Apple Ousts Coca-Cola As World's Most Valuable Brand
September 30, 2013

Apple Ousts Coca-Cola As World’s Most Valuable Brand

Michael Harper for - Your Universe Online

According to consultancy firm Interbrand, Apple has just become the most valuable brand in the world, ending Coca-Cola’s 13-year-long reign. Apple’s brand value is now an estimated $98.3 billion to Coca-Cola’s third place $79.2 billion.

Google is listed as number two with an estimate brand value of $93.2 billion. Though Coca-Cola’s brand value increased by two percent over last year, Apple’s 28-percent and Google’s 34-percent increase were more than enough to dethrone the popular soft drink maker.

Other tech firms -- IBM, Microsoft and Samsung -- also fill out the top ten most valuable brands list. Though this is the first year Apple has scored number one in Interbrand’s list, Millward Brown’s BrandZ list has scored Apple at number one since 2011.

“Design-savvy brands appreciate the value of aesthetics and realize that consumers are just as drawn by a product’s visual appeal and functional elegance as they are by its specs and capabilities,” writes Interbrand’s CEO in an accompanying article explaining Apple’s new dominance.

“Tim Cook has assembled a solid leadership team and has kept Steve Jobs’ vision intact -- a vision that has allowed Apple to deliver on its promise of innovation time and time again,” he adds.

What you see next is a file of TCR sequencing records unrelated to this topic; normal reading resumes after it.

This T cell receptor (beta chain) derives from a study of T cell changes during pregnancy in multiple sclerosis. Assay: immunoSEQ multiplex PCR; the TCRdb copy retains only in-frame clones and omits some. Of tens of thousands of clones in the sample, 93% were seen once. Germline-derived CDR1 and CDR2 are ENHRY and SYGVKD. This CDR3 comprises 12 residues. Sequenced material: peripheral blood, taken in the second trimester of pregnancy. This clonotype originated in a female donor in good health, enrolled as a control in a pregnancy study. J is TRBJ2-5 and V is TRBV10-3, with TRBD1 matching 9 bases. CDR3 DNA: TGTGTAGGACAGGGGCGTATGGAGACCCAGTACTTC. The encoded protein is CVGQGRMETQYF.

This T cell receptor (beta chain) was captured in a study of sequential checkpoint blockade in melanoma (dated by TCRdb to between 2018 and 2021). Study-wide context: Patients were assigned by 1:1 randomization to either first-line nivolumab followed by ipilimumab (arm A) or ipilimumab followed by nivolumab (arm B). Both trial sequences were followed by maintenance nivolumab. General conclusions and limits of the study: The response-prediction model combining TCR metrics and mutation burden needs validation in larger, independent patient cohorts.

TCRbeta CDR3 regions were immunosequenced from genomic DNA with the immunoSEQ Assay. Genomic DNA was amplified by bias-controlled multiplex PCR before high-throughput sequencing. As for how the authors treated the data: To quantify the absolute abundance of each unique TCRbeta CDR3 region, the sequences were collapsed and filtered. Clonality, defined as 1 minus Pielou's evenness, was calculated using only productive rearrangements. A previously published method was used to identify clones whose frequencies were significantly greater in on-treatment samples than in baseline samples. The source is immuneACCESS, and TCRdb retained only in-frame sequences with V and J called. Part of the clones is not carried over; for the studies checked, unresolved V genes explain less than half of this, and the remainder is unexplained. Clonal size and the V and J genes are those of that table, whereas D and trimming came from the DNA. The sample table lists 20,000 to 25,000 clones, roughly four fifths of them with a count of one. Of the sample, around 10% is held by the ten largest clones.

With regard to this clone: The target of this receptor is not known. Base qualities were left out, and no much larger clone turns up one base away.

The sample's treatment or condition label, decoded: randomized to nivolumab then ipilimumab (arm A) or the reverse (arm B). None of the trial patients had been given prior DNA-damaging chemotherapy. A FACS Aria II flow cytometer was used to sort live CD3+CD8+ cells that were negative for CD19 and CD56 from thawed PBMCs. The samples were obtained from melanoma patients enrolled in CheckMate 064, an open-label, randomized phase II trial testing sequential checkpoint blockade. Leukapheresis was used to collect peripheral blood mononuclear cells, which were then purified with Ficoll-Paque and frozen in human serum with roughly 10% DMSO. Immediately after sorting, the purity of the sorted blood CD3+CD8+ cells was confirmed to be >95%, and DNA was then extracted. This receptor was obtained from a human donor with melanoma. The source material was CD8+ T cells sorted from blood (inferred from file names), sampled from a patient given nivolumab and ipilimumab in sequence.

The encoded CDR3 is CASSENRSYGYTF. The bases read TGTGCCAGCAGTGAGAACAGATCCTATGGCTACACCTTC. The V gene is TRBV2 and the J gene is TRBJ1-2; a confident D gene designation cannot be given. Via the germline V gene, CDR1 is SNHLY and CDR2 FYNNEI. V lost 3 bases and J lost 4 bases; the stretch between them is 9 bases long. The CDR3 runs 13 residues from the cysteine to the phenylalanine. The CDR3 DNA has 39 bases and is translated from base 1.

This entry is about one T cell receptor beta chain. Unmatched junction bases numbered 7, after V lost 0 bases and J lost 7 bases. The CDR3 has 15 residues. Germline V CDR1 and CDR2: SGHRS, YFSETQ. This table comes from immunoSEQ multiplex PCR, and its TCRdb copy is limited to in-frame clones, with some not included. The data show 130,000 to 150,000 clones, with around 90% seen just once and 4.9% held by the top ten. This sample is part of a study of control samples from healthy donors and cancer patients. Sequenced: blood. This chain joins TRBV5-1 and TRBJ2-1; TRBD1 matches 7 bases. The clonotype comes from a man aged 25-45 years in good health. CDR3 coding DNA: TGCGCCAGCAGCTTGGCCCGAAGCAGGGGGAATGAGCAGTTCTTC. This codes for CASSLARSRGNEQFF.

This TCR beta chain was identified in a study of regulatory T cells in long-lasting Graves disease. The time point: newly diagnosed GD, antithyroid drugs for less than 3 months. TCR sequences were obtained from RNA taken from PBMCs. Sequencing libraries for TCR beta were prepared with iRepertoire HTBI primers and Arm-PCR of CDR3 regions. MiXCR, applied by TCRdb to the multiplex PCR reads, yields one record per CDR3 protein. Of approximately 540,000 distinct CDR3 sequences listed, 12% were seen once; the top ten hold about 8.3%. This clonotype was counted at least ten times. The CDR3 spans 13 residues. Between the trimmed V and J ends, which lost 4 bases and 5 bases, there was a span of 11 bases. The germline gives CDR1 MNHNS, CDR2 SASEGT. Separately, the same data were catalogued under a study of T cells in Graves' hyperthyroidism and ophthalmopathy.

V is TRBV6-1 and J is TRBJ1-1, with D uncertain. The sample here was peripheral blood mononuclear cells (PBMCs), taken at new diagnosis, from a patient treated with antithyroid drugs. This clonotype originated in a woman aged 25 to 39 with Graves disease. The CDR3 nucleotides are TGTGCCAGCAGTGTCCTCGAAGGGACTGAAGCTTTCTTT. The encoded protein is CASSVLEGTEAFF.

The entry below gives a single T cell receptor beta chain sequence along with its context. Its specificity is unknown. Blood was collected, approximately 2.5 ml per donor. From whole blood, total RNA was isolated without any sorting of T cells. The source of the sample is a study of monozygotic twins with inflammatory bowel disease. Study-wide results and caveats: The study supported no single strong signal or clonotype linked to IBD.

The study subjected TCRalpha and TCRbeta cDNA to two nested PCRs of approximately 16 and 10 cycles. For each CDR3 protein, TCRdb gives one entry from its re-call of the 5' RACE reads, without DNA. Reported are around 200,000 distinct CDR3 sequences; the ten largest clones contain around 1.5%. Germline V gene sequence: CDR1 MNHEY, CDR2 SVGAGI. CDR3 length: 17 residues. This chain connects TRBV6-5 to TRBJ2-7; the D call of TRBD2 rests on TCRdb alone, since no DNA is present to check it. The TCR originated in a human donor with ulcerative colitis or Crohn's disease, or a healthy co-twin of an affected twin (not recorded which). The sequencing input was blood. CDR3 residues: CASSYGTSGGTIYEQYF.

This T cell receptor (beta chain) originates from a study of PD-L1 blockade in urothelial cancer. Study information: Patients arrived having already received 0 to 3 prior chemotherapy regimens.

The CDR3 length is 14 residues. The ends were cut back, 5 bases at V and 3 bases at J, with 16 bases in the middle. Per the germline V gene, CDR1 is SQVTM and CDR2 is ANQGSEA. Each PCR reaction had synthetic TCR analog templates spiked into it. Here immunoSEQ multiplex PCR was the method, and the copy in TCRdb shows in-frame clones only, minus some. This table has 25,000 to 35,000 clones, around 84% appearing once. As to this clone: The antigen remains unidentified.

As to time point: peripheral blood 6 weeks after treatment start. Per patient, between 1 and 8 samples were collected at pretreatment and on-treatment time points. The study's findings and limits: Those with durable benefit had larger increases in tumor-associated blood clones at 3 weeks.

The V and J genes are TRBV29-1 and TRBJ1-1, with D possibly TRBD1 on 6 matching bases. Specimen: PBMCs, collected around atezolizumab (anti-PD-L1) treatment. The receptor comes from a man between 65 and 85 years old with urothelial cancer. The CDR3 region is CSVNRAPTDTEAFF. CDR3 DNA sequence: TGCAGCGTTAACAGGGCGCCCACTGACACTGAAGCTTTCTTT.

The rest of the study confirms much of what’s already been acknowledged in the tech world. Companies like Google and Samsung saw significant increases over last year’s report. Google, for instance, saw its brand value increase by 34 percent over last year. Samsung, one of Apple’s top competitors and top smartphone maker, saw its value increase by 20 percent to $39.6 billion.

Though they didn’t land in the top ten, Amazon and Facebook were all granted “Top Riser” status, increasing their brand value by 27 percent ($23.6 billion) and 43 percent ($7.7 billion) respectively.

On the other hand, brands like Dell, Nintendo and Nokia suffered significant losses in their brand value following tough years for each.

Though attempting to right the ship with a 2011 partnership with Microsoft, Nokia recently sold its entire cell phone business to the Windows Phone 8 maker for $7.2 billion. This move came after neither company was able to gain any substantial ground in mobile against dominant players Google and Apple. After dropping 65 percent in the Interbrand report, Nokia sits in 57th place with an estimated brand value of $7.4 billion.

Dell has spent much of this year preparing to privately own the company. Earlier this month investors approved the $24.9 million deal to take the company private, leaving CEO Michael Dell with 75 percent of the company. Though many hope the move would lead to a more profitable future for the PC maker, years of slipping sales and a focus on enterprise business has caused its Interbrand estimated value to fall ten percent to $6.8 billion.

Finally, many blame pressure from Apple and other mobile device makers for Nintendo’s slow descent from its former glory. The company continually refuses to license popular games to other platforms, continues to sell its consoles at a loss, and in April posted its first ever net loss.

Interbrand now places Nintendo below Dell and Nokia on the list. Since last year the video game maker has lost 14 percent of its estimated brand value, ending at just over $6 billion.